Weekend movie guide: July 11 to 13

GRAEME TUCKETT, JAMES CROOT
Last updated 05:00 11/07/2014

Relevant offers

Film

Under siege: Ben Affleck taps in to being hated Netflix feature film filming in NZ NZ director scores Kiwi finance first Witherspoon hired hypnotist for sex scenes Film review: The Expendables go stale Fault In Our Stars author withering over book ban Jane Fonda shares family trauma Hip Hop-eration: Unashamedly feel-good Maze Runner a worthy competitor The best actor of our time now just an action star

Apes created by our own Weta should dominate Kiwi cinema screens this weekend, while a Tour De France tie-in provides light relief.

DAWN OF THE PLANET OF THE APES (M, 131mins) ★★★1/2
Reviewed by Graeme Tuckett
Dawn picks up the action ten years after the events of 2011's Rise of the Planet of the Apes. The artificial virus that gave Caesar the chimp his Mensa membership has spread through the apes of the world, who have all trebled their IQ's and built themselves a civilisation. But the same virus has mutated, and wiped out nearly the entire human population. We learn all this via a deft and understated opening credit sequence. From here on in, Dawn of the Planet of the Apes is non-stop conflict and histrionics. The visual effects here are stupendously good, while the onscreen and mo-cap cast all turn in admirable work. This is a hugely competent film, with story-telling nous to match it's huge technical achievement. But Dawn of the Planet of the Apes is also ceaselessly, stupefyingly violent.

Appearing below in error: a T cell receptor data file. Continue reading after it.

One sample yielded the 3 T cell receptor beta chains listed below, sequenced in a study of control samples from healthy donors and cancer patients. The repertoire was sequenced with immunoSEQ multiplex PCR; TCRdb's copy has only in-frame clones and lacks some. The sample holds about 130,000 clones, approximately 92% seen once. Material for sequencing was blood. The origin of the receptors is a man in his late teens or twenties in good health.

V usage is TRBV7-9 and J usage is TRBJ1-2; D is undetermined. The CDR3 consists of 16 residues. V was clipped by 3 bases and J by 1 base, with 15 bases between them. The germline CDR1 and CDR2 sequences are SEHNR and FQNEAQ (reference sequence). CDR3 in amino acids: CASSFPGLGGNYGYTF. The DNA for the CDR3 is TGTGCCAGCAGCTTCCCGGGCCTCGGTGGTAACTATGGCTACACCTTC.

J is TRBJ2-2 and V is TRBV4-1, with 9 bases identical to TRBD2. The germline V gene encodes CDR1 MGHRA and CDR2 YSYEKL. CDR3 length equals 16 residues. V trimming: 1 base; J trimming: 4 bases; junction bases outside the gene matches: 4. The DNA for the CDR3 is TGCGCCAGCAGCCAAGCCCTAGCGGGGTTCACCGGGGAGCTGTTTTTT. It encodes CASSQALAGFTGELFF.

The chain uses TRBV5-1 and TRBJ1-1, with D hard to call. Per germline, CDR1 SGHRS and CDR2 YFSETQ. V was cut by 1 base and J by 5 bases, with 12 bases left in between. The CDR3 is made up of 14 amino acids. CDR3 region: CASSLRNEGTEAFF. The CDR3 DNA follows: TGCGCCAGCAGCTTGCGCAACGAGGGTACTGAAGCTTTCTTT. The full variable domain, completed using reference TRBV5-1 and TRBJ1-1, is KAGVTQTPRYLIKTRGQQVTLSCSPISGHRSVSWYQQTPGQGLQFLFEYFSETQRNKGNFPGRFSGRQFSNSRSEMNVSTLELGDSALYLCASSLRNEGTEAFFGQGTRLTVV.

TOUR DE FORCE (M, 93) ★★★1/2

Reviewed by James Croot.
Francois Nouel (Clovis Cornillac) has had a life-long love affair with the Tour de France. Having once "tickled the pedals himself", he jumps at the last minute chance to be the driver for his sports-shop company's team. There's just one problem, he's booked to go on holiday with his wife and teenage son. At once a giant advertisement for Le Tour and a lament for how sponsorship and drug scandals have tarnished its magic, this charming comedy coasts along thanks largely to the charisma of its leading man Cornillac (A Very Long Engagement).
In French with English subtitles.

Ad Feedback

- Stuff

Comments

Special offers

Featured Promotions

Sponsored Content